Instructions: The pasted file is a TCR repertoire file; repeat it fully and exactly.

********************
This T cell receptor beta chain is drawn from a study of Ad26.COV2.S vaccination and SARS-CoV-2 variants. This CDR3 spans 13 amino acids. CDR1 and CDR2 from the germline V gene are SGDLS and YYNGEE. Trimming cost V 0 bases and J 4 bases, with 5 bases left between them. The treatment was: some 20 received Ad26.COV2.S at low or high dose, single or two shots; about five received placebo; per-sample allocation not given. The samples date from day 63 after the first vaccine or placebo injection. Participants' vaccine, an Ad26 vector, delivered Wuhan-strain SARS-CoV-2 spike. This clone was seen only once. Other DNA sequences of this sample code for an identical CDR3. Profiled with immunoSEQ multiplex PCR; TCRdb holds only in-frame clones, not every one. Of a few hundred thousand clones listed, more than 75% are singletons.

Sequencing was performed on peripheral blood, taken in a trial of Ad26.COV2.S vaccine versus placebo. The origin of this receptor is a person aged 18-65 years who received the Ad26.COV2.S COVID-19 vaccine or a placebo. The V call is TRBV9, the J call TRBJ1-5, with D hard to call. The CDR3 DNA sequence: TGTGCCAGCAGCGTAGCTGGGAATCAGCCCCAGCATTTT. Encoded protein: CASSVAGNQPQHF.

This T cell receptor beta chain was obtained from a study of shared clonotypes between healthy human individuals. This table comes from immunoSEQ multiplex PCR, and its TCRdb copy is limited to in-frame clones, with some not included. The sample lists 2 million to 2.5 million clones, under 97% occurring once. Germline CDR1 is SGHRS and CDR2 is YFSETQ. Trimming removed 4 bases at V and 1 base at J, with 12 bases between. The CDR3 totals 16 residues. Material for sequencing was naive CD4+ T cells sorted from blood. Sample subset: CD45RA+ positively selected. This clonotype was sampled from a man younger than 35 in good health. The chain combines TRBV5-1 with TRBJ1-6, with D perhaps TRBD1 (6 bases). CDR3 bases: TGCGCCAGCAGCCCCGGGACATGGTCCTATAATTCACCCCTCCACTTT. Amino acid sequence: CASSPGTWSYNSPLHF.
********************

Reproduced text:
This T cell receptor beta chain is drawn from a study of Ad26.COV2.S vaccination and SARS-CoV-2 variants. This CDR3 spans 13 amino acids. CDR1 and CDR2 from the germline V gene are SGDLS and YYNGEE. Trimming cost V 0 bases and J 4 bases, with 5 bases left between them. The treatment was: some 20 received Ad26.COV2.S at low or high dose, single or two shots; about five received placebo; per-sample allocation not given. The samples date from day 63 after the first vaccine or placebo injection. Participants' vaccine, an Ad26 vector, delivered Wuhan-strain SARS-CoV-2 spike. This clone was seen only once. Other DNA sequences of this sample code for an identical CDR3. Profiled with immunoSEQ multiplex PCR; TCRdb holds only in-frame clones, not every one. Of a few hundred thousand clones listed, more than 75% are singletons.

Sequencing was performed on peripheral blood, taken in a trial of Ad26.COV2.S vaccine versus placebo. The origin of this receptor is a person aged 18-65 years who received the Ad26.COV2.S COVID-19 vaccine or a placebo. The V call is TRBV9, the J call TRBJ1-5, with D hard to call. The CDR3 DNA sequence: TGTGCCAGCAGCGTAGCTGGGAATCAGCCCCAGCATTTT. Encoded protein: CASSVAGNQPQHF.

This T cell receptor beta chain was obtained from a study of shared clonotypes between healthy human individuals. This table comes from immunoSEQ multiplex PCR, and its TCRdb copy is limited to in-frame clones, with some not included. The sample lists 2 million to 2.5 million clones, under 97% occurring once. Germline CDR1 is SGHRS and CDR2 is YFSETQ. Trimming removed 4 bases at V and 1 base at J, with 12 bases between. The CDR3 totals 16 residues. Material for sequencing was naive CD4+ T cells sorted from blood. Sample subset: CD45RA+ positively selected. This clonotype was sampled from a man younger than 35 in good health. The chain combines TRBV5-1 with TRBJ1-6, with D perhaps TRBD1 (6 bases). CDR3 bases: TGCGCCAGCAGCCCCGGGACATGGTCCTATAATTCACCCCTCCACTTT. Amino acid sequence: CASSPGTWSYNSPLHF.